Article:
Chinese state media has issued Australia with a stark post-US election warning, telling Canberra it risks permanently destroying its ties with China if relations continue on their current trajectory.
Australia has enjoyed a strong relationship with the US during Donald Trump’s presidency, with both nations taking a firm stance on China, particularly seeking answers to the origins of the coronavirus pandemic and a perceived increase in coercion from Beijing.
However, Australia’s position as one of Washington’s favoured allies is up in the air under president-elect Joe Biden’s leadership, with a China Daily editorial urging Australia to think carefully about its next steps.
The editorial led a scathing attack on the Australian Strategic Policy Institute, which has faced repeated criticism from Chinese state media over its focus on the growth of China’s coercive diplomacy in Australia.
On Monday, it accused the defence think tank of fabricating its latest China-related report on cyber-enabled foreign interference during elections which is “nothing but lies, ideological bias and stigmatisation”.
China Daily urged Australia to reconsider allowing such “scaremongering” in a way that “increasingly echoes that of the US”.
“As the dust is now settling on the US presidential election, Australia is facing a new opportunity to choose the trajectory of its ties with China,” the editorial said.
“It has a choice between allowing such anti-China organisations to continue to hold bilateral ties hostage or it can ignore their manipulations and seek to fix bilateral ties.
“The ball is in Canberra's court.”
Australia could ‘terminally erode bilateral mutual trust’
Chinese media has ramped up its pressure on Prime Minister Scott Morrison as he prepares to lose the backing of Trump on a series of matters involving China.
In a disturbing ultimatum, the Communist Party mouthpiece said if Australia continued to allow China-Australian ties to deteriorate, it could have devastating and permanent consequences.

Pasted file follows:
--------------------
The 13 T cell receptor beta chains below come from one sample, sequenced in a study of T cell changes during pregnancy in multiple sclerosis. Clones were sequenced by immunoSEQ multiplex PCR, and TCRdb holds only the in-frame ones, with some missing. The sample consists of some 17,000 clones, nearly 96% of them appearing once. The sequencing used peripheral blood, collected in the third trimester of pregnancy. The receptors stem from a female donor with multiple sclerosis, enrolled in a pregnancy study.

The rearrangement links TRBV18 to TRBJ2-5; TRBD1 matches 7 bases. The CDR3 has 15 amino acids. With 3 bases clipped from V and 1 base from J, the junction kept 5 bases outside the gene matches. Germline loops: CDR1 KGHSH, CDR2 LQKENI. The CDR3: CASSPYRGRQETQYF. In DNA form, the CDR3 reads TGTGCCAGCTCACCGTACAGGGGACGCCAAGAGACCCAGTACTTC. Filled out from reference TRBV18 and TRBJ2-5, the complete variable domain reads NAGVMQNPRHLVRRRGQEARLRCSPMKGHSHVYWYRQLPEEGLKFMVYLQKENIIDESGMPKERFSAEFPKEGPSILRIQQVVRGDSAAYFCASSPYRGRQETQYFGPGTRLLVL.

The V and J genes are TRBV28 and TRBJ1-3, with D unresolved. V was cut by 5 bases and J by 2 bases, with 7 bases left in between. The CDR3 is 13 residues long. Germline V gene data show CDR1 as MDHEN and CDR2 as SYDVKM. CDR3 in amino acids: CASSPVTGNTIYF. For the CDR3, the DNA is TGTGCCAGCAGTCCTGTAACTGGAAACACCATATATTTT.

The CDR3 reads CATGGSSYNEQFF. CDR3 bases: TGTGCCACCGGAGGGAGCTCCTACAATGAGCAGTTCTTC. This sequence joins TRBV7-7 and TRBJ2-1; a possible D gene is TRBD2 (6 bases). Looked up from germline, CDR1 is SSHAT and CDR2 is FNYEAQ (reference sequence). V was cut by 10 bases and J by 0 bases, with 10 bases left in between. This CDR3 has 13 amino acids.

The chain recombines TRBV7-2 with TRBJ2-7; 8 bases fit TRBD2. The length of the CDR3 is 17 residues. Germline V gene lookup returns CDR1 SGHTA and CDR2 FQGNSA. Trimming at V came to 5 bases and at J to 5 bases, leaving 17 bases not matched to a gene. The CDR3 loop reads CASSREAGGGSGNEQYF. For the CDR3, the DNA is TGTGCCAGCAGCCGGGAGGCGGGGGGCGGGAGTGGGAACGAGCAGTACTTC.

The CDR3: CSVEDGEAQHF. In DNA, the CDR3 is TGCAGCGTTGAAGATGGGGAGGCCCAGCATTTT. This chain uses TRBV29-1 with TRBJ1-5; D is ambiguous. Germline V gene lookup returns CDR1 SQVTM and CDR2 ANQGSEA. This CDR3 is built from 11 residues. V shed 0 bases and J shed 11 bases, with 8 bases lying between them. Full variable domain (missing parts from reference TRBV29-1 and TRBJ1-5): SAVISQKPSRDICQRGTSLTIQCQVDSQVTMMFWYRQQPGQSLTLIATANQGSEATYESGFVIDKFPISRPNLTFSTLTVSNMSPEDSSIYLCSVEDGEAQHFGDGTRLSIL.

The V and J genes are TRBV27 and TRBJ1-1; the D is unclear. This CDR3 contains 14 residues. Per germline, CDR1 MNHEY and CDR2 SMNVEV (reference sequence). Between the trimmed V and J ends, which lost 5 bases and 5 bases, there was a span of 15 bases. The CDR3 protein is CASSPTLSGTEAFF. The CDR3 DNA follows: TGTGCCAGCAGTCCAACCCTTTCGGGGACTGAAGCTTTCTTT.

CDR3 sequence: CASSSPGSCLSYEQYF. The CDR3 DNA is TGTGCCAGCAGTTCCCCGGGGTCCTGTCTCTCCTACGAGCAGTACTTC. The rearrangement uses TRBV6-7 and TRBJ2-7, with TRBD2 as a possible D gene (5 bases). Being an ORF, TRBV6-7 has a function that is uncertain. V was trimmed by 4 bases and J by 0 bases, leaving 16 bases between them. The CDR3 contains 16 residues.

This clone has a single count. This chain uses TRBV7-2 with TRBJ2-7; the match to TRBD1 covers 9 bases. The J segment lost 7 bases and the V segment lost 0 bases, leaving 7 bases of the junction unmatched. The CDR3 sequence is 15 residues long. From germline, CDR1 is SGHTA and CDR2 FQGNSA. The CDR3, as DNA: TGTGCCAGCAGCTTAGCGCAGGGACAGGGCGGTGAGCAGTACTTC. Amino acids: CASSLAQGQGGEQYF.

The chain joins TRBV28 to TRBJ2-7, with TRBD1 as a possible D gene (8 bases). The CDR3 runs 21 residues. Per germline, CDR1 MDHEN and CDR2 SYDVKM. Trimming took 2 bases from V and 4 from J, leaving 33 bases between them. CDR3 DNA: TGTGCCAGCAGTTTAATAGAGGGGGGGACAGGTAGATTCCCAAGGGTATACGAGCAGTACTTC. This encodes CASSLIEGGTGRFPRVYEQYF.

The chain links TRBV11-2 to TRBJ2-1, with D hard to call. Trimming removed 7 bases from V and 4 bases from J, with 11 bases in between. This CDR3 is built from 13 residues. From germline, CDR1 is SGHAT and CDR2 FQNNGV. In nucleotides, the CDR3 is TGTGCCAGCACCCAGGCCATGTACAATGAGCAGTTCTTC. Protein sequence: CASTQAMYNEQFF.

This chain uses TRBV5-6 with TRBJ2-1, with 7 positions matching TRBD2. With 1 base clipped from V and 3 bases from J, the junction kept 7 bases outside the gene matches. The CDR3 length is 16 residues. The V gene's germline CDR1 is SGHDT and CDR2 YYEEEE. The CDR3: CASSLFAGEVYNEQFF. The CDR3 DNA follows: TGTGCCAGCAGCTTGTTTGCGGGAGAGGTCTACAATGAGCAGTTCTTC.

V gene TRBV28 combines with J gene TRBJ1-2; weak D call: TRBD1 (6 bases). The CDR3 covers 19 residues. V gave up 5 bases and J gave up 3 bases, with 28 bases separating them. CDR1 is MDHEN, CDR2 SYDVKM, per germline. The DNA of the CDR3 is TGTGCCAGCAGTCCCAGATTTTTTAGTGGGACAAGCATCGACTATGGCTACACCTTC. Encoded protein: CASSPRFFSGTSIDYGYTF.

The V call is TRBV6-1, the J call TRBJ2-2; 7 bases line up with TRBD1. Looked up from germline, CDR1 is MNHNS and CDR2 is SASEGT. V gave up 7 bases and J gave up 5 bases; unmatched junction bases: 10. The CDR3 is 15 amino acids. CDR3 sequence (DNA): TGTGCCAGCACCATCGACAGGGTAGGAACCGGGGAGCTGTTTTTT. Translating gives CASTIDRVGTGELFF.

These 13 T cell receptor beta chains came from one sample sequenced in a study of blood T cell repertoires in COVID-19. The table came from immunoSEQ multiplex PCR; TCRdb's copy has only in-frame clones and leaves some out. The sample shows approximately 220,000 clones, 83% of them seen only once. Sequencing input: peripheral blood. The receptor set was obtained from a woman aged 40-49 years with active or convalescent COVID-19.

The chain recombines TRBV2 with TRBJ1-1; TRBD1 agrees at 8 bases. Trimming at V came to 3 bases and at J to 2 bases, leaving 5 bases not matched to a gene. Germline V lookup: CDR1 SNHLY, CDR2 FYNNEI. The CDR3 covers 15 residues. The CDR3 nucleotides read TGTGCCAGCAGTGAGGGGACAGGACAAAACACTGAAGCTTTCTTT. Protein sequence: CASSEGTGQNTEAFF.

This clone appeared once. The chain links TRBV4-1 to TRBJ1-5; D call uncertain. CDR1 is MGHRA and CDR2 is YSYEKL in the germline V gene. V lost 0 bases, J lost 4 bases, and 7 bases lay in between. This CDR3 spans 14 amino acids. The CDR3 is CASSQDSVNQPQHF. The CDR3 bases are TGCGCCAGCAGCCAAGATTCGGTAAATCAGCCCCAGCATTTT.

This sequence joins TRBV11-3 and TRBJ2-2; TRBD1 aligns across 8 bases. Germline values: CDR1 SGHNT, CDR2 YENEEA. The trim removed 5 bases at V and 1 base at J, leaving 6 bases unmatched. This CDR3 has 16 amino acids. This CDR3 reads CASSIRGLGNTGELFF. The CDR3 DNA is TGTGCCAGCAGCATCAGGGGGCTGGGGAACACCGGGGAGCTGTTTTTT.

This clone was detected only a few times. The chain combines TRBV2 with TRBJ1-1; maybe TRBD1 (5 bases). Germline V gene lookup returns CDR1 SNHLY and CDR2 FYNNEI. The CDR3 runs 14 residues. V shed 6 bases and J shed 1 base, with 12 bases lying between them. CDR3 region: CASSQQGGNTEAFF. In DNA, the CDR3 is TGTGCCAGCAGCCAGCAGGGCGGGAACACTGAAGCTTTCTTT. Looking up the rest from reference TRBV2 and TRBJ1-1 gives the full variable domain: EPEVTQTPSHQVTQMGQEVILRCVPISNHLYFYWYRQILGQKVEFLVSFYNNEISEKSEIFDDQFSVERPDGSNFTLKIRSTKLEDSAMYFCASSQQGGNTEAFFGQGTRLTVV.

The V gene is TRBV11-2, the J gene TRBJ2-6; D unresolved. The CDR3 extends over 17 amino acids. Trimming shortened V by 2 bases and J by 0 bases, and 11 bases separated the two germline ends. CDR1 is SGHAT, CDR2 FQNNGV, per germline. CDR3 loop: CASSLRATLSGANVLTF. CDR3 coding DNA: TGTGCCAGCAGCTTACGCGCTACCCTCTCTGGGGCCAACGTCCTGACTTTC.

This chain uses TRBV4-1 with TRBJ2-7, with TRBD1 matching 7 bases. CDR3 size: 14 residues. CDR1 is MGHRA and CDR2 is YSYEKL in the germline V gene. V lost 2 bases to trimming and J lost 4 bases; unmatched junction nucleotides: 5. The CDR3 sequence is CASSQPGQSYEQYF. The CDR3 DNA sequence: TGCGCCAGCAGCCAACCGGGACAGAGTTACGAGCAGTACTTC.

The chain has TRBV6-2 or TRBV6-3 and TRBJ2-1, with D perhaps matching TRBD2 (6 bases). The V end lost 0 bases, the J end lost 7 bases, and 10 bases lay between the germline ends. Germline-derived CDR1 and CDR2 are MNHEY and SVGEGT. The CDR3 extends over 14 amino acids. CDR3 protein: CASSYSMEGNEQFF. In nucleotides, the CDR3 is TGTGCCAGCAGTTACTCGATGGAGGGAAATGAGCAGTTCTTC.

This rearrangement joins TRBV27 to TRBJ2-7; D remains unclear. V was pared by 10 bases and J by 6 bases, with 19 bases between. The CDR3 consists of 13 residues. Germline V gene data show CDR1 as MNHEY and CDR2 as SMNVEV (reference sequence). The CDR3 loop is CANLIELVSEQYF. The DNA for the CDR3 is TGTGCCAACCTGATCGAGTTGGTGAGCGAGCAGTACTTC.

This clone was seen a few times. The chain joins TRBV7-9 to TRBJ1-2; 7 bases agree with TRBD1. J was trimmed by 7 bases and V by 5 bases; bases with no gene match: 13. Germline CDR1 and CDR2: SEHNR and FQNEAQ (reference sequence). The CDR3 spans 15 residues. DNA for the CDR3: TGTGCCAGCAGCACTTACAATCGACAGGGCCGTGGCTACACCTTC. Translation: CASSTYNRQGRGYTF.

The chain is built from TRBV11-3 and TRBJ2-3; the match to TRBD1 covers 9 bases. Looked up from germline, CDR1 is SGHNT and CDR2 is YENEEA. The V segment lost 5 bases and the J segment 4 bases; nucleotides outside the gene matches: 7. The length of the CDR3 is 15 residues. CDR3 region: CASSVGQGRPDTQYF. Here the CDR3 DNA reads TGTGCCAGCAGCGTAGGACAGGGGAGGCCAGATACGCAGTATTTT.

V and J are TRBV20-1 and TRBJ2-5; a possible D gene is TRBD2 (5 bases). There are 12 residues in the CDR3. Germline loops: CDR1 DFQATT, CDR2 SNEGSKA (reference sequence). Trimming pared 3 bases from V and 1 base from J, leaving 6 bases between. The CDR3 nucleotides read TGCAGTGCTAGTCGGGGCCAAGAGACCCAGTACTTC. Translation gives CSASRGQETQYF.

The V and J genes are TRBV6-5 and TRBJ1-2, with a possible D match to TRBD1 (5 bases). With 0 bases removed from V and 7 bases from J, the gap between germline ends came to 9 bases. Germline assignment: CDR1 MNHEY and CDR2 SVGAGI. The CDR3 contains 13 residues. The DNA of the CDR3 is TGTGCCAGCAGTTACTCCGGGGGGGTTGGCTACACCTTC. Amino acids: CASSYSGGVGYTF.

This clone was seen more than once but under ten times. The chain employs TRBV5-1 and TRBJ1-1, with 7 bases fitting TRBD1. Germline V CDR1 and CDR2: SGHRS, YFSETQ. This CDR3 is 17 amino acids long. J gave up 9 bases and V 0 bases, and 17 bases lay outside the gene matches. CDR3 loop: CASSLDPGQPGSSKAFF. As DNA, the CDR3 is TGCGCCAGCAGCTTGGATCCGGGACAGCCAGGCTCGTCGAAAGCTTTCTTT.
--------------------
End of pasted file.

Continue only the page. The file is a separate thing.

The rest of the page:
“The current souring of bilateral relations, if unchecked, could squander what has been achieved so far in bilateral cooperation and terminally erode bilateral mutual trust,” it said.
On Friday, Foreign Ministry spokesperson Wang Wenbin called on the Australian government to “do more” to restore a favourable China-Australia comprehensive strategic partnership.
China-Australian relations have once again come under the spotlight this month as reports of further Australian exports being shunned by China.
Beijing is increasingly targeting multi-billion dollar Australian industries including wine, beef and grain as diplomatic tensions sour, fuelled by what the Chinese Foreign Ministry label as “interference” into internal matters including Taiwan, Hong Kong and the South China Sea.
Months earlier, Chinese Ambassador Cheng Jingye warned of such economic sanctions after Mr Morrison’s calls for an independent investigation into the origins of the coronavirus outbreak. He was one of the first world leaders to do so, angering Beijing who said the prime minister’s calls were politically-motivated.
China Daily once again reminded Australia of its reliance on the China’s spending power.
“China is now Australia's biggest trading partner, a crucial source of foreign investment and major source of tourists and overseas students,” it said.
In the months after Mr Morrison’s calls, China officially warned its residents to reconsider studying and overseas travel in Australia due to a rise in Sinophobic attacks.
Mr Morrison branded such claims as “rubbish”, continuing his strong stance against Beijing.
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